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  1. Aristotle on the Heterogeneity of Pleasure.Matthew Strohl - 2018 - In Lisa Shapiro (ed.), Pleasure: A History.
    In Nicomachean Ethics X.5, Aristotle gives a series of arguments for the claim that pleasures differ from one another in kind in accordance with the differences in kind among the activities they arise in connection with. I develop an interpretation of these arguments based on an interpretation of his theory of pleasure (which I have defended elsewhere) according to which pleasure is the perfection of perfect activity. In the course of developing this interpretation, I reconstruct Aristotle’s phenomenology of pleasure, arguing (...)
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  2. Ancient Greek Psychology and the Modern Mind-Body Debate, 2nd Edition.Erik Ostenfeld - 2018 - Baden-Baden, Germany: Academia Verlag, Baden-Baden.
    Ancient Greek Psychology and the Modern Mind-Body Debate offers an overview of Platonic-Aristotelian thought on man with a view to considering what its alternative conceptual framework may contribute to the modern debate which is dominated by the scepticism confronting modern reductionism. The mind-body problem is central to the modern philosophical and cultural debate because we cannot understand what man is until we understand what consciousness is and how it interacts with the body. Although many suggestions have been offered, no convincing (...)
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  3. Human Communion and Difference in Gregory of Nyssa: From Trinitarian Theology to the Philosophy of Human Person and Free Decision.Francisco Bastitta-Harriet - 2011 - In Volker H. Drecoll & Margitta Berghaus (eds.), Gregory of Nyssa: The Minor Treatises on Trinitarian Theology and Apollinarism (Vigiliae Christianae Supplements, 106). Leiden, Netherlands: pp. 337-349.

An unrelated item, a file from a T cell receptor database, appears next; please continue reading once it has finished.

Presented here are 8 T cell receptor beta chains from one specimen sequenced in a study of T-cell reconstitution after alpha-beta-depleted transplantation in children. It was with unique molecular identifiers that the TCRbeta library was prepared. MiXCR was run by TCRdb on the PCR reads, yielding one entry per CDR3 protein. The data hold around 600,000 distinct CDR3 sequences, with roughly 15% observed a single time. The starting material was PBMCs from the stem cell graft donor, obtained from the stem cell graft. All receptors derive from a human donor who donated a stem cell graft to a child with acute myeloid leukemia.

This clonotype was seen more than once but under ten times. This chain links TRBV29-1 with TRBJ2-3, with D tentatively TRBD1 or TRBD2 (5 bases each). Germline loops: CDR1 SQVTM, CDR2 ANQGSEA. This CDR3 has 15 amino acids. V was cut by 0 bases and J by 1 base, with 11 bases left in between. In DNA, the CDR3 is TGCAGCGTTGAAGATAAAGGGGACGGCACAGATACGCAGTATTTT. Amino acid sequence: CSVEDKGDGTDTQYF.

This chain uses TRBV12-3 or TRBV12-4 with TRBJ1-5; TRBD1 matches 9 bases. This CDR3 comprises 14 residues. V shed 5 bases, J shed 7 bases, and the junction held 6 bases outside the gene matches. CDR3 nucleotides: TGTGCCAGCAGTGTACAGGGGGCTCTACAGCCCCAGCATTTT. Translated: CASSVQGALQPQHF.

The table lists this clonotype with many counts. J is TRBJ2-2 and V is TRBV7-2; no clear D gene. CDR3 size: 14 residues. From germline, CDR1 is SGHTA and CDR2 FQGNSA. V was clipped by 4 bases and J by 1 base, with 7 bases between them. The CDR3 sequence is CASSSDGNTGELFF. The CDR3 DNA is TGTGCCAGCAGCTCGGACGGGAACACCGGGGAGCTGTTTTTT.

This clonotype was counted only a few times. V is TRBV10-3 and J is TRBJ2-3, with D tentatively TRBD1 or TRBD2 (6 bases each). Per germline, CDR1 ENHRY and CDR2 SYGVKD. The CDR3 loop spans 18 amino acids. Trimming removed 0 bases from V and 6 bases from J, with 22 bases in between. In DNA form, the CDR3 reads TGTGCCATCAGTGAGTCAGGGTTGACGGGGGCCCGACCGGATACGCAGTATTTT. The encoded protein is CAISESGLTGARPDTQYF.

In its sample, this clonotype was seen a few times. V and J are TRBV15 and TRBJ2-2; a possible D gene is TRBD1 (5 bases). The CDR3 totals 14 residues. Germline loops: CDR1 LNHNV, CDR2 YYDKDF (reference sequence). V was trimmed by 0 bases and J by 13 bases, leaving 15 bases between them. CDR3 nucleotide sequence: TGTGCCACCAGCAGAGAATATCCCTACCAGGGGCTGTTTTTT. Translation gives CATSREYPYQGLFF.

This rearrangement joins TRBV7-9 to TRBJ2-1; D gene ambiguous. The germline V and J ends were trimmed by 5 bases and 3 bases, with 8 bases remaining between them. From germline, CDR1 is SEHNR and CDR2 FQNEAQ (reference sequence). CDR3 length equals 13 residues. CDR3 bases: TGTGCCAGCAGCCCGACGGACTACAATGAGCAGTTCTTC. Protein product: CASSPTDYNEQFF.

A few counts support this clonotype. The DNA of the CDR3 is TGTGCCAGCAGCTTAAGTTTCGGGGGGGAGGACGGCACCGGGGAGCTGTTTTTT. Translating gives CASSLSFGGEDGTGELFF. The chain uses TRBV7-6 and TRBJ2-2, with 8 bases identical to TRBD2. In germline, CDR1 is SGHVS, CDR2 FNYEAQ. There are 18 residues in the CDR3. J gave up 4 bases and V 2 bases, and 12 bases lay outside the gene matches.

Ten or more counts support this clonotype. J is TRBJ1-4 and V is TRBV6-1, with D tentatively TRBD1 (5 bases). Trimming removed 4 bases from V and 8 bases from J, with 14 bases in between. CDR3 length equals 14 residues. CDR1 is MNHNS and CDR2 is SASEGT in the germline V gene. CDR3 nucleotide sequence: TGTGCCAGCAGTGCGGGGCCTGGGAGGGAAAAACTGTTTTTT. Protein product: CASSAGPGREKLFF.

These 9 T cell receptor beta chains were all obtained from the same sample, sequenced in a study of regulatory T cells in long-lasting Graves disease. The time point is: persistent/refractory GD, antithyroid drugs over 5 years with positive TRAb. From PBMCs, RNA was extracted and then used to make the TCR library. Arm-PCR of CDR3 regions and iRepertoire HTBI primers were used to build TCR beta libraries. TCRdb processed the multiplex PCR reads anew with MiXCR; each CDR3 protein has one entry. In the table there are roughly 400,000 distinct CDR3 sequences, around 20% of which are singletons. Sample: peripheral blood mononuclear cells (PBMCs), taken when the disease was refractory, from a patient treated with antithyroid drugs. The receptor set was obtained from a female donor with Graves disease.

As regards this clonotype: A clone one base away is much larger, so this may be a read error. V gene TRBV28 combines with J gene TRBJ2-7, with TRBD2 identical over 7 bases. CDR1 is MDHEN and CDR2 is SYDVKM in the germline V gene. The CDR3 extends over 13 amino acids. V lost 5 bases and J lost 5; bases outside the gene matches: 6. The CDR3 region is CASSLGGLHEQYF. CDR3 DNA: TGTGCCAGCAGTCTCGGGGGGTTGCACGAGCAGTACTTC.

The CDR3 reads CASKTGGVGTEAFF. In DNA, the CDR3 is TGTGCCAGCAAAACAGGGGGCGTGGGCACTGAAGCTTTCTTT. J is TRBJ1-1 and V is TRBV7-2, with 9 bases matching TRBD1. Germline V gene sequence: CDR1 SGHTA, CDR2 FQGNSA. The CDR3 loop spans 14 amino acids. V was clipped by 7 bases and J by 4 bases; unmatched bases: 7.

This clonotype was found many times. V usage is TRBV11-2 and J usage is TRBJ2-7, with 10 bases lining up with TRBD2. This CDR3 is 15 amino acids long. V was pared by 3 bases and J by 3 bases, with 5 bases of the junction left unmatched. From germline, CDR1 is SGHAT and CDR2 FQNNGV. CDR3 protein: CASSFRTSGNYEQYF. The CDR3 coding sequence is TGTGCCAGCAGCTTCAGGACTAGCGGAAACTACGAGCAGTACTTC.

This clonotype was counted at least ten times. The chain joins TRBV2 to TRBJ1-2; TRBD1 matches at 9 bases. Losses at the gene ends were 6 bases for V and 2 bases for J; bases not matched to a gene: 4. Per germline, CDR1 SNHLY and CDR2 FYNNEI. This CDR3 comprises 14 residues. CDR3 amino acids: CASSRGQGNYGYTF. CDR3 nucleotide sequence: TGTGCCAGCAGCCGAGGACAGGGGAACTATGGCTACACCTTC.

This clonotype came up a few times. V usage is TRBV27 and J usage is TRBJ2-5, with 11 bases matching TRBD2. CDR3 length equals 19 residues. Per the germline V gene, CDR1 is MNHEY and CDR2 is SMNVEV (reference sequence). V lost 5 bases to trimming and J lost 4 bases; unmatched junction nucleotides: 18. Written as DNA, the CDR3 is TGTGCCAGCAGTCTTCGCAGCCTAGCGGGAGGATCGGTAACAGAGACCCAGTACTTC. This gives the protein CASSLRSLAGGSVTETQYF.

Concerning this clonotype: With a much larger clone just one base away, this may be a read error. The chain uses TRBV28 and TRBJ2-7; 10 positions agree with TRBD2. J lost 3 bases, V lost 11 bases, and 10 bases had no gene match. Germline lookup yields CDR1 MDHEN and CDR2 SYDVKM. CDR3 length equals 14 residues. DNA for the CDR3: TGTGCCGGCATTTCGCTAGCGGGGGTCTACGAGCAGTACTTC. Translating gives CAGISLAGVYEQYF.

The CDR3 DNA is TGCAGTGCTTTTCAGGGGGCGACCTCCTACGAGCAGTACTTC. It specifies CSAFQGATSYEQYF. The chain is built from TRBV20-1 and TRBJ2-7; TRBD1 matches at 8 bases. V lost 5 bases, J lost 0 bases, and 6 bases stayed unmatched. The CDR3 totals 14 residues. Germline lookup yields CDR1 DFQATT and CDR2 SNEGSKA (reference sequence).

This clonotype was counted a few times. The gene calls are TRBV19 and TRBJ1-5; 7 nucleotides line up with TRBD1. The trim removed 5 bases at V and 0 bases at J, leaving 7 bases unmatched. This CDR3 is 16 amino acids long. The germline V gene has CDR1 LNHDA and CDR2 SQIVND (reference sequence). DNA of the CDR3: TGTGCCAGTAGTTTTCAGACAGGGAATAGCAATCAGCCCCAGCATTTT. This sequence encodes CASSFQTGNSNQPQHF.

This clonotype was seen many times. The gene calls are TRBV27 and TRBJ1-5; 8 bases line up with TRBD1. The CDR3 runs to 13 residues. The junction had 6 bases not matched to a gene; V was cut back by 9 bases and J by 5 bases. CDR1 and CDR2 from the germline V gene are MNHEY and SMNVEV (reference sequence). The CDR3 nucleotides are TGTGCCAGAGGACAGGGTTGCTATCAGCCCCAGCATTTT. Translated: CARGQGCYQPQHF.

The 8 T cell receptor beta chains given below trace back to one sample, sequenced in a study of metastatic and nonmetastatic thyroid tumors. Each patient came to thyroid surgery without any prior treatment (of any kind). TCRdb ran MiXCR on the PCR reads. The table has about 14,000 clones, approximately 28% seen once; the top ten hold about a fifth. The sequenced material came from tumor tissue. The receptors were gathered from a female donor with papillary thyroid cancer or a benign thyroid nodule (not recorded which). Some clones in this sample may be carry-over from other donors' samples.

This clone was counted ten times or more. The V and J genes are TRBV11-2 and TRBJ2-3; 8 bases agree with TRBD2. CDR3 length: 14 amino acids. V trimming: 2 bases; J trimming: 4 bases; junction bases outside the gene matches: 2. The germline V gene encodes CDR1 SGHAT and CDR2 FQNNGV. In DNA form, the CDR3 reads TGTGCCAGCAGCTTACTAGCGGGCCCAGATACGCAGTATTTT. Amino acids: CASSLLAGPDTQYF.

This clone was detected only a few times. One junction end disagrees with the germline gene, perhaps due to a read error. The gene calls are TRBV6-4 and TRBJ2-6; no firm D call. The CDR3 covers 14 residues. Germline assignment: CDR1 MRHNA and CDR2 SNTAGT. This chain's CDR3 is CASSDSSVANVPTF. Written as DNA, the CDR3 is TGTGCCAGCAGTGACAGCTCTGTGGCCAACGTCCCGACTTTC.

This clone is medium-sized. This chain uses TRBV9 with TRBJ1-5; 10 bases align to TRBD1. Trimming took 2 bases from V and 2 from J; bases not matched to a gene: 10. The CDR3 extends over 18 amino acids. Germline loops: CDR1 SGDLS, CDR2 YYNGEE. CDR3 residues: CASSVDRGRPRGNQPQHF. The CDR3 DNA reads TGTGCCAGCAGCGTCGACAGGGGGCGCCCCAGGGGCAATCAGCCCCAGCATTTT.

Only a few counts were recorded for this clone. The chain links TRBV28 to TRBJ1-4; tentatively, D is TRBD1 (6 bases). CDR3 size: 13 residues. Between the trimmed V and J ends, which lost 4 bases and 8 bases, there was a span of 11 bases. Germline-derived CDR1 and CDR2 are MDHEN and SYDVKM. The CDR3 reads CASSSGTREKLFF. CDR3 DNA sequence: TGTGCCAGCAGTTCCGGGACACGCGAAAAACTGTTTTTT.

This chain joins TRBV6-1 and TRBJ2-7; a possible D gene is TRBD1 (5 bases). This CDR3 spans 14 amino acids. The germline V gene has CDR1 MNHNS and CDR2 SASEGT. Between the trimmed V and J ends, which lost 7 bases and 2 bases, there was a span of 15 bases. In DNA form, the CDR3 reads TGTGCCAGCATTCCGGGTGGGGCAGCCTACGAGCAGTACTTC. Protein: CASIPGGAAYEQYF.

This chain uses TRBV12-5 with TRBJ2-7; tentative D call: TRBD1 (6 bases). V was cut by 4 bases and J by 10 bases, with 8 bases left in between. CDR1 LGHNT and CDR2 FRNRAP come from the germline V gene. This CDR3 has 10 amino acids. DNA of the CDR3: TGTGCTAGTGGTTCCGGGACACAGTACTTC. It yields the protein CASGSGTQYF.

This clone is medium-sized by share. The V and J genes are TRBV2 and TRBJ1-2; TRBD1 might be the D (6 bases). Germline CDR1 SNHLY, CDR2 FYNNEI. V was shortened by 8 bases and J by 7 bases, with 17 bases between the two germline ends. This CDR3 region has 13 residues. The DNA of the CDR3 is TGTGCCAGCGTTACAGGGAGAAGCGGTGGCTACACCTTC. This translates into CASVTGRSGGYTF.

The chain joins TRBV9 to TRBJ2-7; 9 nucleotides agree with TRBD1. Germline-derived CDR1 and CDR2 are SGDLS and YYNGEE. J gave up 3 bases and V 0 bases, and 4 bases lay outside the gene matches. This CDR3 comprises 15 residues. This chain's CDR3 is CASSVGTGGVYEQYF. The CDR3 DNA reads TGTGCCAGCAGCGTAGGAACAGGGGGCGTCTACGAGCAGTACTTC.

In the Philosophical Anthropology of Gregory of Nyssa, inspired by his Trinitarian Theology, the new concept of hypostasis as a unique self implies for the first time the irreducibility of human person to the universal. Moreover, Gregory manages to account for both a deep communion of life and nature among all men and a clear distinction between persons, in a truly harmonious dynamism of the physical and the hypostatic. This union and distinction will also inspire his original conception of proaíresis, (...)
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  4. ‘Review of R. Kamtekar (Ed.) (2012) Virtue and Happiness: Essays in Honour of Julia Annas. Oxford Studies in Ancient Philosophy Supplementary Volume’. Bryn Mawr Classical Review 2013.7.37. [REVIEW]Sean McConnell - 2013 - Bryn Mawr Classical Review 7:37.
  5. ‘Review of A. Dressler (2016) Personification and the Feminine in Roman Philosophy (Cambridge University Press)’. Bryn Mawr Classical Review 2017.03.48. [REVIEW]Sean McConnell - 2017 - Bryn Mawr Classical Review 3:48.
  6. The Struggle in the Soul: Plato, Phaedrus 253c7-255a1.Giovanni Rf Ferrari - 1985 - Ancient Philosophy 5 (1):1-10.
  7. Passions and Perceptions: Studies in Hellenistic Philosophy of Mind. [REVIEW]Richard Bett - 1995 - Ancient Philosophy 15 (1):283-286.
  8. Aristotle on Thumos and Phantasia.Vivian Feldblyum - 2016 - Ithaque 18:1-23.